Potential environmental and host gender influences on prevalence of Haemogregarina platessae (Adeleorina:Haemogregarinidae) and suspected Haemohormidium terraenovae (incertae sedis) in Brazilian flounder from the Patos Lagoon Estuary, southern Brazil

Davies, Angela J., Amado, Lílian L., Cook, Richard T., Bianchini, Adalto and Eiras, Jorge C. (2008) Potential environmental and host gender influences on prevalence of Haemogregarina platessae (Adeleorina:Haemogregarinidae) and suspected Haemohormidium terraenovae (incertae sedis) in Brazilian flounder from the Patos Lagoon Estuary, southern Brazil. Folia Parasitologica, 55(3), pp. 161-70. ISSN (print) 0015-5683

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Abstract

Flounder, Paralichthys orbignyanus (Valenciennes), were captured in polluted and non-polluted sites within the Patos Lagoon Estuary, southern Brazil, over four seasons. Blood films showed a high prevalence of infection with a haemogregarine, or mixed parasitaemias of this and an organism resembling Haemohormidium terraenovae So, 1972. Haemogregarine gamont stages conformed to existing descriptions of Desseria platessae (Lebailly, 1904) Siddall, 1995 from flatfishes, but intraerythrocytic division of meronts was observed, leading to the recommendation for nomenclatural correction, placing the haemogregarine in the genus Haemogregarina (sensu lato) Danilewsky, 1885. Statistical analyses suggested that although sample sizes were small, infections with meront stages, immature and mature gamonts were all influenced by site, and possibly therefore, by pollution. Season also appeared to determine likelihood of infection with meronts and immature gamonts, but not mature gamonts, while adult fish gender apparently affected infection with immature and mature gamonts, but not meronts. The H. terraenovae-like organism exhibited unusual extracellular forms and did not match closely with the type description of H. terraenovae; precise identification was therefore difficult. Data analyses suggested that parasitism by this organism was influenced by site and fish gender, since females and males from non-polluted water were infected, but only females from the polluted site. Season was also important and significantly more adult fish of both sexes were infected with this parasite in the Brazilian summer and autumn, compared with winter and spring. Finally, these appeared to be the first observations of Haemogregarina platessae, and possibly H. terraenovae, from the southern hemisphere.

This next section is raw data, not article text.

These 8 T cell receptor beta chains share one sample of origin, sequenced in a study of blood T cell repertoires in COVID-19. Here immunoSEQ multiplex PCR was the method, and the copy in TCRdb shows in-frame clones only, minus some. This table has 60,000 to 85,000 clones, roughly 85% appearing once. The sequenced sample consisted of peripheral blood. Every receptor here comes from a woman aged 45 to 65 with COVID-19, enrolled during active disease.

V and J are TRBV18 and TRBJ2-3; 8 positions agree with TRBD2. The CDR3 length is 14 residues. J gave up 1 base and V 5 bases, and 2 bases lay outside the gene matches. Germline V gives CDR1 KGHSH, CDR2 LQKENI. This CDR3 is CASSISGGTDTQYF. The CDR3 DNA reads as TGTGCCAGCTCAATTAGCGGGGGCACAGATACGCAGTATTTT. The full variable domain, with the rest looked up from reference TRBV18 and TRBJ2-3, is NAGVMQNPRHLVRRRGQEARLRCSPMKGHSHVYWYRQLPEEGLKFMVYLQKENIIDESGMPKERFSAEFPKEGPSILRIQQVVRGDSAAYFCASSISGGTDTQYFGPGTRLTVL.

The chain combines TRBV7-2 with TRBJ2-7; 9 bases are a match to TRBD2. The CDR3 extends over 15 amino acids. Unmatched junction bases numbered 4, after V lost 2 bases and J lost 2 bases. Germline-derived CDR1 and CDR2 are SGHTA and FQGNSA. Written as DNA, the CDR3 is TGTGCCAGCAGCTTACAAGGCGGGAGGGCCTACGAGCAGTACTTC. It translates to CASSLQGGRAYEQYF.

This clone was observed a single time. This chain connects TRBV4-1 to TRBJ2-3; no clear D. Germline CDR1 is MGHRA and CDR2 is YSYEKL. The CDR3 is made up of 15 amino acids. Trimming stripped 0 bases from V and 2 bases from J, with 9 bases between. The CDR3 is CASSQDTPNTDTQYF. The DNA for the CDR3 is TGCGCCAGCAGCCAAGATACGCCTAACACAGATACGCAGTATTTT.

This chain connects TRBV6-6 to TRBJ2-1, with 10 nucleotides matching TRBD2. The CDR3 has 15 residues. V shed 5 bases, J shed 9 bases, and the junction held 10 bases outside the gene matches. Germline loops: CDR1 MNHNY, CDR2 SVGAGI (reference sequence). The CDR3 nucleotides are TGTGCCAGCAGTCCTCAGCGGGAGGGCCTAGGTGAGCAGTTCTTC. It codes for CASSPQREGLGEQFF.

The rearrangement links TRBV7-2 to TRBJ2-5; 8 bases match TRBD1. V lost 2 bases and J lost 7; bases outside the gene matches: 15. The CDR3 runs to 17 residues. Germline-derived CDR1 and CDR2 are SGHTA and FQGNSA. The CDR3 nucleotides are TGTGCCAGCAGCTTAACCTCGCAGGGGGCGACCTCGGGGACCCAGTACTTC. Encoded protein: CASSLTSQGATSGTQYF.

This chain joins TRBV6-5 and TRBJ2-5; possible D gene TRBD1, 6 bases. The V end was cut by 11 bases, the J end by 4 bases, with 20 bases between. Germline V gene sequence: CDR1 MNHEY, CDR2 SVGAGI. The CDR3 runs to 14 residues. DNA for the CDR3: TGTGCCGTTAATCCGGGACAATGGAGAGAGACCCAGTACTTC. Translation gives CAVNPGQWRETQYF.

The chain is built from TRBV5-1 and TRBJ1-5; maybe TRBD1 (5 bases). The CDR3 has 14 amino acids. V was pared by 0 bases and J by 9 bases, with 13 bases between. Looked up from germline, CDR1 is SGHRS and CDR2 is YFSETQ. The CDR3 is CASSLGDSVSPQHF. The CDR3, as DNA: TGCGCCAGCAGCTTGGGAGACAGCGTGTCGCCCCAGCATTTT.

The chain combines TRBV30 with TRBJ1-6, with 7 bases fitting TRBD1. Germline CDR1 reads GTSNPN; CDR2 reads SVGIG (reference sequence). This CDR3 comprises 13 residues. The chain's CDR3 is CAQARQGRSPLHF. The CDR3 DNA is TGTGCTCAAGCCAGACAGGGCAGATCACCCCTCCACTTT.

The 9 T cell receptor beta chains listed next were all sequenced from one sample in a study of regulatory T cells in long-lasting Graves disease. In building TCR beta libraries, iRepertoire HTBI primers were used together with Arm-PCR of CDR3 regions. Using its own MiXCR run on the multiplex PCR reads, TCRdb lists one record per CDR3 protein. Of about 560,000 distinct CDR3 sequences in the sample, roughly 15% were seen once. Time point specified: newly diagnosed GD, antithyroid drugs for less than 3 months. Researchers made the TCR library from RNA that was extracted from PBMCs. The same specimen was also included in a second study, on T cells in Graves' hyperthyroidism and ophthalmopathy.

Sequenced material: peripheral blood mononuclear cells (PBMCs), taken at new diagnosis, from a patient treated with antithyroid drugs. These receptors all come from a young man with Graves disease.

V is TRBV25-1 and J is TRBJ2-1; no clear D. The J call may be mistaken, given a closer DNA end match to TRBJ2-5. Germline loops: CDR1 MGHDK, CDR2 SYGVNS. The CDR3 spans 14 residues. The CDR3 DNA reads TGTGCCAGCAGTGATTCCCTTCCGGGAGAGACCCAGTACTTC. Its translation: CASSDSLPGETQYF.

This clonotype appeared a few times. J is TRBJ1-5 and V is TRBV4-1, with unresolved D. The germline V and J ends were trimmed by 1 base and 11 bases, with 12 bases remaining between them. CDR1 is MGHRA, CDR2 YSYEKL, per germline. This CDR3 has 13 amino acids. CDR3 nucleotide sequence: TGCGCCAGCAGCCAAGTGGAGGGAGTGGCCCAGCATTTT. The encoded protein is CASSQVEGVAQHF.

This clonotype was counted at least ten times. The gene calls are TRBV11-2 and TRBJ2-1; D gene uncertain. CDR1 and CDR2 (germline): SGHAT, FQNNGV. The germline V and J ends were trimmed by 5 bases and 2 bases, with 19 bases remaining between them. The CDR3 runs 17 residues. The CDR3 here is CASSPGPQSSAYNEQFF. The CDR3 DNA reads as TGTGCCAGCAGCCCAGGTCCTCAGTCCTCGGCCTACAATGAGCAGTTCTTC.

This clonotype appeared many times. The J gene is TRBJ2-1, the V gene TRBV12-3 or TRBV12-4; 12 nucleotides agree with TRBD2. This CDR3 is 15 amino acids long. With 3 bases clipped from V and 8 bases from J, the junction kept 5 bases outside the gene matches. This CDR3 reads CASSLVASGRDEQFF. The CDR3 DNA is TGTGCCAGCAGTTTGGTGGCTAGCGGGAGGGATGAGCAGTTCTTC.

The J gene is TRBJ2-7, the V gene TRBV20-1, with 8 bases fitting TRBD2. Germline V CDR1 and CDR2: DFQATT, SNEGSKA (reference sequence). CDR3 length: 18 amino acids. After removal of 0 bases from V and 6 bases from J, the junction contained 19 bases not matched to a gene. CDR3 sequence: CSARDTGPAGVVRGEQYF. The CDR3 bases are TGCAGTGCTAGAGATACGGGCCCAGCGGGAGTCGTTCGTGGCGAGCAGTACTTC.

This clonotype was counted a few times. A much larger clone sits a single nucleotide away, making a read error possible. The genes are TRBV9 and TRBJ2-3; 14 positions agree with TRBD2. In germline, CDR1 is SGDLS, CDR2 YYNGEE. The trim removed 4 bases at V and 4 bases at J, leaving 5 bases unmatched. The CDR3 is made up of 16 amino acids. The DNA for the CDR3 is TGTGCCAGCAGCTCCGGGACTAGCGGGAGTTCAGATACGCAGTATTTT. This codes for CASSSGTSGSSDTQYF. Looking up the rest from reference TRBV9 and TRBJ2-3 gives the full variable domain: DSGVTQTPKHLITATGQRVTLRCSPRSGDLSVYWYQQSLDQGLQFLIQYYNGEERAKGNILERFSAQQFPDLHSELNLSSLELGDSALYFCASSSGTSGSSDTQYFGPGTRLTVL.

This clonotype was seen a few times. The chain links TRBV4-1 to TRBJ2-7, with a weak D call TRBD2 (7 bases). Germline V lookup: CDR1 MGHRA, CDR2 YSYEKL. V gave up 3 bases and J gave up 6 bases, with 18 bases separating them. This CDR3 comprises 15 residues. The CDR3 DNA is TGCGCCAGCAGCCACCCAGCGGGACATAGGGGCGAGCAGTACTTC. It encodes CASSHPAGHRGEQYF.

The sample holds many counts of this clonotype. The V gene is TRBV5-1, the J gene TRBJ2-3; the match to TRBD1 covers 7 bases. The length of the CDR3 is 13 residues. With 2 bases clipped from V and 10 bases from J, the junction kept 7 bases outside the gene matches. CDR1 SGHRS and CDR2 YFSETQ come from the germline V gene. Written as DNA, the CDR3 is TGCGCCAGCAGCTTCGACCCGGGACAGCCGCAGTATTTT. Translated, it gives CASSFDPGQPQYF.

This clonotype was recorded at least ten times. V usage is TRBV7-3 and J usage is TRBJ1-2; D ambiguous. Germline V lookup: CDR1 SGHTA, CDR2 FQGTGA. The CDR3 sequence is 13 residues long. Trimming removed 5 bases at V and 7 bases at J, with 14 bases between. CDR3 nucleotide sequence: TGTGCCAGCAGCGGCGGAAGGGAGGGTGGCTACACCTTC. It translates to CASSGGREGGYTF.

Item Type: Article
Uncontrolled Keywords: flounder blood parasites, paralichthys orbignyanus, haemogregarine, haemogregarine platessae, desseria platessae, haemohormidium terraenovae, seasonal prevalence, polluted and non-polluted sites, southern brazil, statistical analyses, northwestern atlantic-ocean, marine fish haematozoa, blood parasites, haematractidium-scombri, systematic revision, protozoa, leech, gulf, hemogregarine, indicators
Research Area: Biological sciences
Faculty, School or Research Centre: Faculty of Science (until 2011) > School of Life Sciences
Faculty of Science (until 2011)
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Depositing User: Automatic Import Agent
Date Deposited: 08 Feb 2010 11:17
Last Modified: 28 Mar 2011 14:23
URI: http://eprints.kingston.ac.uk/id/eprint/6980

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